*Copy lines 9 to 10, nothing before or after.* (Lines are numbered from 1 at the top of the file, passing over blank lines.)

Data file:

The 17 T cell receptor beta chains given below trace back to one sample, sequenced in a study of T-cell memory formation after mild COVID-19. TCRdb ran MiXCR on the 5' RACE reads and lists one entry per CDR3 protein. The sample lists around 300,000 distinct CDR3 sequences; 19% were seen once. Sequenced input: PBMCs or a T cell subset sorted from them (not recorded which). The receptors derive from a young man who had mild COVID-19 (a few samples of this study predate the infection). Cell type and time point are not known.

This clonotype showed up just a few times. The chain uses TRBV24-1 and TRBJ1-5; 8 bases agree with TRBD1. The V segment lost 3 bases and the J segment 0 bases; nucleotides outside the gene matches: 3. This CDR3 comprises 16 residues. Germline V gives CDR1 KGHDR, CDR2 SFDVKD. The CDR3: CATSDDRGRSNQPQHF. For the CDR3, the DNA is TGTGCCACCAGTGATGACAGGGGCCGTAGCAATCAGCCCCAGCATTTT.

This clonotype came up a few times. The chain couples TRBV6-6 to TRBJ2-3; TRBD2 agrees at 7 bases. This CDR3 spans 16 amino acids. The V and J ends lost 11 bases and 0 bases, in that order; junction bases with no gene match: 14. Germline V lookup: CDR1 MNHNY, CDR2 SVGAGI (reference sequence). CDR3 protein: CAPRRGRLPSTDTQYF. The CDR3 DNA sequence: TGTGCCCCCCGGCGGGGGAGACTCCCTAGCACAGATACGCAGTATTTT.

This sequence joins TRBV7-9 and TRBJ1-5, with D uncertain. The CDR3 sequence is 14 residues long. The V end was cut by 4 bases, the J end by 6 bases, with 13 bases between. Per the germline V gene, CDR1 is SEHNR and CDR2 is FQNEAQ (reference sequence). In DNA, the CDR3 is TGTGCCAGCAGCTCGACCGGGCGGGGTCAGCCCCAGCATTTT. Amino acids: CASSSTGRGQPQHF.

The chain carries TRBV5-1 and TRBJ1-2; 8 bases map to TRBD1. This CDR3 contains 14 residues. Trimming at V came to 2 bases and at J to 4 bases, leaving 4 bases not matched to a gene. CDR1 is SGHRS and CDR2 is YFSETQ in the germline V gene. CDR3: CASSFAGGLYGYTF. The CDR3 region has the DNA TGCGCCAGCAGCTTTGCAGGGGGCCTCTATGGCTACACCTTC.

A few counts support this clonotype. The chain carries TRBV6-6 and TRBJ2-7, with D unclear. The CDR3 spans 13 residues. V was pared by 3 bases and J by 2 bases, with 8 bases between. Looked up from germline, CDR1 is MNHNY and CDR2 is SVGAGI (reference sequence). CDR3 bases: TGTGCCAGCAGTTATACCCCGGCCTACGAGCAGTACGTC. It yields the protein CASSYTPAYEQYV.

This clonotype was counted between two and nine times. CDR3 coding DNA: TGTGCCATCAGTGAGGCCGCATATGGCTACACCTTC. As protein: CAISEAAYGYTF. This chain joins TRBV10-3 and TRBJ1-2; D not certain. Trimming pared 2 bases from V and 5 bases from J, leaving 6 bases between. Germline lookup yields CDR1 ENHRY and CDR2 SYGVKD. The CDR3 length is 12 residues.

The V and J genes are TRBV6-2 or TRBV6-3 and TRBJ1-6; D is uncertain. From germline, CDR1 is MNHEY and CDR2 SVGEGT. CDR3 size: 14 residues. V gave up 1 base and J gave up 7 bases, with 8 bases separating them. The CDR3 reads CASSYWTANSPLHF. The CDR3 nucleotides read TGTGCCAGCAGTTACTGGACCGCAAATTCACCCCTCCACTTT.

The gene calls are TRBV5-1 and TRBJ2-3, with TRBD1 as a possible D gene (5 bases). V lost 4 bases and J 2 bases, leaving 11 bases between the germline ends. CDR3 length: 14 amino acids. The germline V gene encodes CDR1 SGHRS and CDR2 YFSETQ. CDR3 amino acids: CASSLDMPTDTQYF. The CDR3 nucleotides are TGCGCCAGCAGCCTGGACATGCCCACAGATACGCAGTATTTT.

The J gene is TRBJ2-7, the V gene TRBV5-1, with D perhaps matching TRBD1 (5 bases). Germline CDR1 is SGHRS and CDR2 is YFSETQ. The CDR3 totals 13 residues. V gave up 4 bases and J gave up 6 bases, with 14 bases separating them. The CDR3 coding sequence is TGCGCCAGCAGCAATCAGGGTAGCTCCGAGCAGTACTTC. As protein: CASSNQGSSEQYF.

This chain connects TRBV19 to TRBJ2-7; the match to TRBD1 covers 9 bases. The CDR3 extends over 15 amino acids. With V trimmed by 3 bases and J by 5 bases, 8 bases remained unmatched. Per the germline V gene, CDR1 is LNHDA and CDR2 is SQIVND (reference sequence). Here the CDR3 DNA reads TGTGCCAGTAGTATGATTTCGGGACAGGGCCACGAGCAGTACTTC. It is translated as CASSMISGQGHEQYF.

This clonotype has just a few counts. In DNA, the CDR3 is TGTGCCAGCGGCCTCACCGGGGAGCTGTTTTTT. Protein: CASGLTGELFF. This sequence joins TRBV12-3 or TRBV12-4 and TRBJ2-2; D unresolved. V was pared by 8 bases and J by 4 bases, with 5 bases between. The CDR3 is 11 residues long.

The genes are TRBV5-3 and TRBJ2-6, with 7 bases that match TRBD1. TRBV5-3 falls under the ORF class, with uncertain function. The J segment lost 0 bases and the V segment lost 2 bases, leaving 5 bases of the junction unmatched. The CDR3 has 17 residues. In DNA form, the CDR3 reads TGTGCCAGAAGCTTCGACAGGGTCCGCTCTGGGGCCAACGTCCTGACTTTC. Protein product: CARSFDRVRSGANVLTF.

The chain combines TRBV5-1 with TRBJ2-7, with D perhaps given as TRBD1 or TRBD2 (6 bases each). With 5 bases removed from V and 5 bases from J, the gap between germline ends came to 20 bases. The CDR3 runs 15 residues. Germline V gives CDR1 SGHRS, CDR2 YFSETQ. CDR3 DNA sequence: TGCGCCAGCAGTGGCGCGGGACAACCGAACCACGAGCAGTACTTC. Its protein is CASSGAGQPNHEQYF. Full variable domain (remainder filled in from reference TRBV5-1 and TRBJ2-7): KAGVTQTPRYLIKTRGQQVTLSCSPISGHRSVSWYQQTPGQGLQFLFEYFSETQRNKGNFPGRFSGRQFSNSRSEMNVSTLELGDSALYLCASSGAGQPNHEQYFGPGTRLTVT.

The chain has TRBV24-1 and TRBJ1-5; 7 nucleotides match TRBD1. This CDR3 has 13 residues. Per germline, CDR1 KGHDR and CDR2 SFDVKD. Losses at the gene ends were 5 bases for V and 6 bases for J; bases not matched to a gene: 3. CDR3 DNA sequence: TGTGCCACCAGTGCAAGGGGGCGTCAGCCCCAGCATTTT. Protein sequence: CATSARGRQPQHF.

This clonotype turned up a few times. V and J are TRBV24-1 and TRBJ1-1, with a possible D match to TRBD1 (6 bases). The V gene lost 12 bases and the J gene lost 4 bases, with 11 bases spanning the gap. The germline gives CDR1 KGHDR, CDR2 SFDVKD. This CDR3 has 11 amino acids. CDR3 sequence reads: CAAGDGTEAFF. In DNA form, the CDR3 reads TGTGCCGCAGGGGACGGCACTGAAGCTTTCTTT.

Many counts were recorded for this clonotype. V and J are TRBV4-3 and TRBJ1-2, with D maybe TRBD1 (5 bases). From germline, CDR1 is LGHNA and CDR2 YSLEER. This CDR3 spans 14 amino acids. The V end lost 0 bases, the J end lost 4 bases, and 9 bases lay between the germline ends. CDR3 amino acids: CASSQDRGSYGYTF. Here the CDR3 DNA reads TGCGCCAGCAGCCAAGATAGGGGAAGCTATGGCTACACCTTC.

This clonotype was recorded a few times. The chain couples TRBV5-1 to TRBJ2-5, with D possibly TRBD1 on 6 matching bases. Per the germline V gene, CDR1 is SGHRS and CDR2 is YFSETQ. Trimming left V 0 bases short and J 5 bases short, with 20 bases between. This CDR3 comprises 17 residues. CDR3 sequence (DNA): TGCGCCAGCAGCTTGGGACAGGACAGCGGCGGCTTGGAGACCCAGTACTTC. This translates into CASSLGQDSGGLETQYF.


The gene calls are TRBV5-1 and TRBJ2-3, with TRBD1 as a possible D gene (5 bases). V lost 4 bases and J 2 bases, leaving 11 bases between the germline ends. CDR3 length: 14 amino acids. The germline V gene encodes CDR1 SGHRS and CDR2 YFSETQ. CDR3 amino acids: CASSLDMPTDTQYF. The CDR3 nucleotides are TGCGCCAGCAGCCTGGACATGCCCACAGATACGCAGTATTTT.

The J gene is TRBJ2-7, the V gene TRBV5-1, with D perhaps matching TRBD1 (5 bases). Germline CDR1 is SGHRS and CDR2 is YFSETQ. The CDR3 totals 13 residues. V gave up 4 bases and J gave up 6 bases, with 14 bases separating them. The CDR3 coding sequence is TGCGCCAGCAGCAATCAGGGTAGCTCCGAGCAGTACTTC. As protein: CASSNQGSSEQYF.